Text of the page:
Domark Ltd
1991
Arcade: Solo beat-em-up
£11.99
£3.99
English
ZX Spectrum 48K/128K
None

59
Mark Caswell, Nick Roberts
Chris Bourne

PIT-FIGHTING HAS GOT TO BE THE MOST VIOLENT GAME EVER. YOU HAVE TO BE WELL 'ARD, A SADO-MASOCHIST OR A SUICIDAL MANIAC TO EVEN THINK ABOUT ENTERING. BEING BRAVE AND MACHO (TEE-HEE -ED), MARK CASWELL `VOLUNTEERED' TO GET IN THE PIT WITH A BUNCH OF PSYCHOS. SECONDS AWAY, ROUND ONE! (DING!)

It's a funny old game, isn't it? I mean, what sort of person would want to jump in a ring and have the living daylights beaten out of them? Oh well, it takes all sorts.

Despite being highly illegal and oh-so painful, pit-fighting draws huge crowds and many young hopefuls (mugs!) who want the Pit- Fighter crown. Alone or with a partner, you play one of three chaps, all newcomers to this particular contact sport but tough as old boots. The choices are Ty, an ex-kick boxer, Kato, a karate expert, or Buzz, an ex-pro wrestler.

KICK 'EM IN THE... KNEECAP
Once the characters are selected, you're put against the toughest pit-fighters around, Including the Ultimate Warrior, the current champion. Your task is 'simply' to eliminate all contenders.

Your battle starts with the pleasantly named Executioner. Each competitor has an energy bar depleted by hits; move fast and deck 'em hard. There's a finite number of kicks and punches available plus a unique move for each character.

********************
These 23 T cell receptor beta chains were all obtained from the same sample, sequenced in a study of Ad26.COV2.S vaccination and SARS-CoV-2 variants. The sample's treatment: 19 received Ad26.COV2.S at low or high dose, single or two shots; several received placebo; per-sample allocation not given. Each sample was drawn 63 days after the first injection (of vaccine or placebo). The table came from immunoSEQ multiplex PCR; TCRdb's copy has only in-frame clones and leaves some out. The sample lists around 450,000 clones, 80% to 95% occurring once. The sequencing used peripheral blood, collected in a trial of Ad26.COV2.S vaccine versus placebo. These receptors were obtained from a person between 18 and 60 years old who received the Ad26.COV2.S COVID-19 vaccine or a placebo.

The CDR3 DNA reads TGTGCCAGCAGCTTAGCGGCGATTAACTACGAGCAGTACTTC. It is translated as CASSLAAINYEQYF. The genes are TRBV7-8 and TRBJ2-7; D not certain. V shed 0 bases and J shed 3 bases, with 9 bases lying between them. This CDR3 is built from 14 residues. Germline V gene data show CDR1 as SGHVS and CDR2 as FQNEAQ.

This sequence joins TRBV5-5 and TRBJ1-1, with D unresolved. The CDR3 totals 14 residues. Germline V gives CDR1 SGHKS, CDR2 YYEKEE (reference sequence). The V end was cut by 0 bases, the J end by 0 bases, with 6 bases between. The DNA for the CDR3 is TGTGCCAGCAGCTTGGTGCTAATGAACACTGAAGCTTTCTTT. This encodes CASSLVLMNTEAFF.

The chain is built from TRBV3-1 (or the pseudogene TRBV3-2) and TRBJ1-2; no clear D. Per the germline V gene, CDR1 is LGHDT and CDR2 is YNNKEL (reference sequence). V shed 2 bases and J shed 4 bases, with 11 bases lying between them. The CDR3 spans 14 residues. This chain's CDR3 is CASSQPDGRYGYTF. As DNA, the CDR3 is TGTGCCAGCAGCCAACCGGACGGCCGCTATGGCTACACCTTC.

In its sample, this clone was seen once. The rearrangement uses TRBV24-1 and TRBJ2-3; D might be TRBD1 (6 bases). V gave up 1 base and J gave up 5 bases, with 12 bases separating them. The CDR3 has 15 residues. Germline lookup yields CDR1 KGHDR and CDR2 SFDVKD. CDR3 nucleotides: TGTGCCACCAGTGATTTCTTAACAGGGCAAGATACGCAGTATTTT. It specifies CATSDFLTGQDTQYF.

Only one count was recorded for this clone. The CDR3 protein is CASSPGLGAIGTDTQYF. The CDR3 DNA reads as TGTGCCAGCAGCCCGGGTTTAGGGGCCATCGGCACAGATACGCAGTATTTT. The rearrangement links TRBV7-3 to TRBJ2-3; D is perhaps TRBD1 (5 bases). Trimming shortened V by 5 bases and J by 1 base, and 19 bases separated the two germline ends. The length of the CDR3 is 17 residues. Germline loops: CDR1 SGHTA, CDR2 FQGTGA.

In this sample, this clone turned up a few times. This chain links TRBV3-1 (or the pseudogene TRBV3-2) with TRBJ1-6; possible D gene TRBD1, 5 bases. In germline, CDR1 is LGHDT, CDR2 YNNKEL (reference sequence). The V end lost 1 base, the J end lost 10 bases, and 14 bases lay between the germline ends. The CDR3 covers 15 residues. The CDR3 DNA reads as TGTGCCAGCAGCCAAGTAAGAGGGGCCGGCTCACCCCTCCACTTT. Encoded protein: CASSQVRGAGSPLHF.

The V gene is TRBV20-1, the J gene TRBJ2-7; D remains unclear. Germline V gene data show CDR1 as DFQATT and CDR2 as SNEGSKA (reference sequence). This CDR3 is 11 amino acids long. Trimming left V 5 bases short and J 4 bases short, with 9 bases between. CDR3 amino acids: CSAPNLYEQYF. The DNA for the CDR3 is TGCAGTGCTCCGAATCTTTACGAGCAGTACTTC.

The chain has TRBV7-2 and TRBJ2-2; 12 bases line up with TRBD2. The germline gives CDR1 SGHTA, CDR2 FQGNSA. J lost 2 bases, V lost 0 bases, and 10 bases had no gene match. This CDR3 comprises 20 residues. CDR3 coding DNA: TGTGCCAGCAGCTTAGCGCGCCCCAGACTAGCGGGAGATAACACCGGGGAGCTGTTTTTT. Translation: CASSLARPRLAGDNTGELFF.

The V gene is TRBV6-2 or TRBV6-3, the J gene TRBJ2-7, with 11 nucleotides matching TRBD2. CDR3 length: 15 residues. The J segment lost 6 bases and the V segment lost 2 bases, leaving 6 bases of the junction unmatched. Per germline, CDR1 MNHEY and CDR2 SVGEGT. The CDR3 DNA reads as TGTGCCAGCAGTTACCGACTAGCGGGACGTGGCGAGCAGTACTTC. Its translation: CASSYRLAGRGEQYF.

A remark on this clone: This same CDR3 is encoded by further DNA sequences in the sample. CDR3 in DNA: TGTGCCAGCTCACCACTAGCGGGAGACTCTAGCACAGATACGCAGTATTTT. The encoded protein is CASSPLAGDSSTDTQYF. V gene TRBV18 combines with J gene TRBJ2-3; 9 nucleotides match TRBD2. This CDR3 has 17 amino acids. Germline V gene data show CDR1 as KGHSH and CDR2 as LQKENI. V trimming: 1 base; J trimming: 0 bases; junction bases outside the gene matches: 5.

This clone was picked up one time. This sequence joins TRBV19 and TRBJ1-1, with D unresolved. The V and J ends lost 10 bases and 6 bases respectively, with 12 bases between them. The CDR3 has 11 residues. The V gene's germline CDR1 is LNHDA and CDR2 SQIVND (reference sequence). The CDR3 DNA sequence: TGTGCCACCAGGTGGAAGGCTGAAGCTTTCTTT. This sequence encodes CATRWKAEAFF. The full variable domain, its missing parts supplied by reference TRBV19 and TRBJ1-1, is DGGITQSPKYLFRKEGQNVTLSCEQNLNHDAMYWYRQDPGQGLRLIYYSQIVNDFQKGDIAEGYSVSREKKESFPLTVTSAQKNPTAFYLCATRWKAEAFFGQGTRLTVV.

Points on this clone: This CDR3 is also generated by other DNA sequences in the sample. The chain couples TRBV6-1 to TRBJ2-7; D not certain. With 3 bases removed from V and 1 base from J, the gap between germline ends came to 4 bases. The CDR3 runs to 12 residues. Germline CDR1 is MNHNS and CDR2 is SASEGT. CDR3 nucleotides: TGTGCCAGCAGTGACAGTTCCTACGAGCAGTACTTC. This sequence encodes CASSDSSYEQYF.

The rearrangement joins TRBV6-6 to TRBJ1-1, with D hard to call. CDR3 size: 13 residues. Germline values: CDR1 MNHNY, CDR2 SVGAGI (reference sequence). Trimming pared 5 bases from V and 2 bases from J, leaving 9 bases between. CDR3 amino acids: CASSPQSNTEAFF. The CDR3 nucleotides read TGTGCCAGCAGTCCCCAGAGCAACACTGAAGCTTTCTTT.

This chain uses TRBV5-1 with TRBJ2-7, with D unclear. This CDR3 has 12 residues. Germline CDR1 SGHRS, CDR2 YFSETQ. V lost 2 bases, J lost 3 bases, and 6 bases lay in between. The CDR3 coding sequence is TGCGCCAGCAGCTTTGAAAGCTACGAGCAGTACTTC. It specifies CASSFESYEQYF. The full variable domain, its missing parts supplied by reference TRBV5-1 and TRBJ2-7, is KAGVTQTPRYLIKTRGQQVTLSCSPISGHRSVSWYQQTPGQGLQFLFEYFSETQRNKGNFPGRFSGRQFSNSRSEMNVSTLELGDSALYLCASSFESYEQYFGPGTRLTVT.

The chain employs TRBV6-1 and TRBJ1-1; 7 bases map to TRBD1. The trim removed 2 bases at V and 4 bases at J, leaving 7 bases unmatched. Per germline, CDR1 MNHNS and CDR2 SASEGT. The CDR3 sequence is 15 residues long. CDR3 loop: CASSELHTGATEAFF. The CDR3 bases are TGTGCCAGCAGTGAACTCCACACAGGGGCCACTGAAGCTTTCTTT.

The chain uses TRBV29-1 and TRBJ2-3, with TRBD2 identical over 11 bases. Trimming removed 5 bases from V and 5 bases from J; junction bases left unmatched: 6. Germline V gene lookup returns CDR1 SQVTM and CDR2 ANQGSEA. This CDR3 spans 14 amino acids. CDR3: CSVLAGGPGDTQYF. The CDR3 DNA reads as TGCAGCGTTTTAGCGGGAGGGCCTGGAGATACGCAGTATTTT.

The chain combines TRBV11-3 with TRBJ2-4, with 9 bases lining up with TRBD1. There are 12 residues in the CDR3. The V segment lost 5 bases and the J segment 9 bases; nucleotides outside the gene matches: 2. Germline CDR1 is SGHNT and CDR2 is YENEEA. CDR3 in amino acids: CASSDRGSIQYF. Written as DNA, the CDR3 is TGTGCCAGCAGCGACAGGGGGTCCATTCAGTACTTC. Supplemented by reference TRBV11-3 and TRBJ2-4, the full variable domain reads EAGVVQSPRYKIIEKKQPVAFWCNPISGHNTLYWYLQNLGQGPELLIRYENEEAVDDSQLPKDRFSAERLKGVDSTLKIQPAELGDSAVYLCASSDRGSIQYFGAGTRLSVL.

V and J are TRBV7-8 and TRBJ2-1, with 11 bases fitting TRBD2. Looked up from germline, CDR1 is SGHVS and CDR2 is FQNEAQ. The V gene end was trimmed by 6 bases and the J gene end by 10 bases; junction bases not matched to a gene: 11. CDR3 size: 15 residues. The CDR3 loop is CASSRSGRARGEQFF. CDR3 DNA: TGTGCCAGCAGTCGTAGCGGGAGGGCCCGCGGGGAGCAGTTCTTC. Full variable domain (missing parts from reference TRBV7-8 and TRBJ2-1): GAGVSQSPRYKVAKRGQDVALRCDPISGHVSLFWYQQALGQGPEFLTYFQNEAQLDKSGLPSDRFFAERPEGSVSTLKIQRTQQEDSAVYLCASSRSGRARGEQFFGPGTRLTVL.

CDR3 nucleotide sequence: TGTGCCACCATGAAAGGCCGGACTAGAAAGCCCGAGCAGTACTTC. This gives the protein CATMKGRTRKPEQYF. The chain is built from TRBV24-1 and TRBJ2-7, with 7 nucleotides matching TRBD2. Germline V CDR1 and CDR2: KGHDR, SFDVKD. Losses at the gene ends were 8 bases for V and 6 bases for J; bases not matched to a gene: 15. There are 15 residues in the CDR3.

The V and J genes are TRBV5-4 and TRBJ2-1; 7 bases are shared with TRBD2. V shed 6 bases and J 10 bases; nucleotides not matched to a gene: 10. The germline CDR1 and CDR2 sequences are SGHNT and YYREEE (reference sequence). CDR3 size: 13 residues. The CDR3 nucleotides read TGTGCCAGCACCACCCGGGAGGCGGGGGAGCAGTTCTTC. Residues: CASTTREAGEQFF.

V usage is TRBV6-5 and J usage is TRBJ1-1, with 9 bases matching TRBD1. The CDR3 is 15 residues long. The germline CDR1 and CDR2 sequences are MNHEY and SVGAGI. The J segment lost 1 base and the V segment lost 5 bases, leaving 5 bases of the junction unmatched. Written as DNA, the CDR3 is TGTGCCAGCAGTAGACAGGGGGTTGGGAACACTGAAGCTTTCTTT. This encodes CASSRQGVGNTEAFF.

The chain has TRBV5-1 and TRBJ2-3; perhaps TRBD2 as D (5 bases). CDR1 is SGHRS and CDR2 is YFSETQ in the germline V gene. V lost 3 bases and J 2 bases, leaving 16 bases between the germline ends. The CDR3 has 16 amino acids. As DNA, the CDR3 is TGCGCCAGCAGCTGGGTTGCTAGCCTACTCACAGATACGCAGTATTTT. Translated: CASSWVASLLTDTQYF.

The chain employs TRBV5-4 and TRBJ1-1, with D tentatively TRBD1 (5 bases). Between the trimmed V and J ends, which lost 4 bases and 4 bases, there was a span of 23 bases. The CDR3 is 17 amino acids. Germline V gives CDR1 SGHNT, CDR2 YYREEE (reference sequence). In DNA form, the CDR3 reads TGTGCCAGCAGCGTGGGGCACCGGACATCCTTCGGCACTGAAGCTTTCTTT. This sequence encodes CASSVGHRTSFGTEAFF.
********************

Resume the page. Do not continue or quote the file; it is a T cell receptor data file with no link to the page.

Once a combatant's energy bar hits zero they're out of the contest (and probably dead). If, by any remote chance, you win a bout, your score is totted up, according to how well (and how aggressively) you fought. A basic 'fight purse' is awarded to the victor, then KO and brutality bonuses awarded, if warranted.

Every third bout is a grudge match, where you battle either a computer-controlled clone or a mate. Yes, the pit's a tough place to be, but you're no big girl's blouse... are you?

WHAT'S THE GAME LIKE, THEN?
Unfortunately, it's a pile of doggy doos. I'd hoped games like STUN Runner and Hydra were a glitch in Domark's marketing plan. But sadly, Pit-Fighter is, ironically, the pits! The graphics are horrendous. The sprites seem to have been expanded from half an inch to around four inches in height, resulting in a blobby mess lumbering around the screen like a pregnant hippo. Combined with very jerky scrolling, this makes a very disappointing game, which is a shame 'cause Pit-Fighter in the arcades is very spiffy indeed.

MARK ... 29%

CRITICISM

'You have got to be joking! This isn't a computer game, it's the poor reception you get during a thunderstorm! On loading, there's a display of badly digitised animation and pathetic expanded text accompanied by a tune which drives you potty. I battled through the control selection and started a game only to be stunned in disbelief! Each sprite seems to have been defined really small end blown up to fill the screen. Perhaps this was done to compete with the likes of Final Fight - failing, of course. The graphic artist has used some colour in the graphics... pity it leaks out of the fighters and into the background, really! Come on, Domark, what are you playing at? There are much better beat-'em-ups available for a couple of quid, down the market. I know the Spectrum doesn't have the graphic capabilities of 16-bit machines but its games don't have to be this bad. If I'd paid £10 for this pile of rubbish I'd be well cheesed off. Keep away!' NICK ... 24%

Oh dear, whatever's happened to the ace coin-op? It's been poorly converted, that's what!

28%
15%
33%
30%
26%
27%

Screenshot Text

Lots of video digitised graphics on the title screen.

You put your left leg in, your left leg out, In, out, in, out (SNIP! That's enough of that thankyou - Ed).

Excuse me mate, but I think your head just exploded. Look it'sspread all over those people in the background.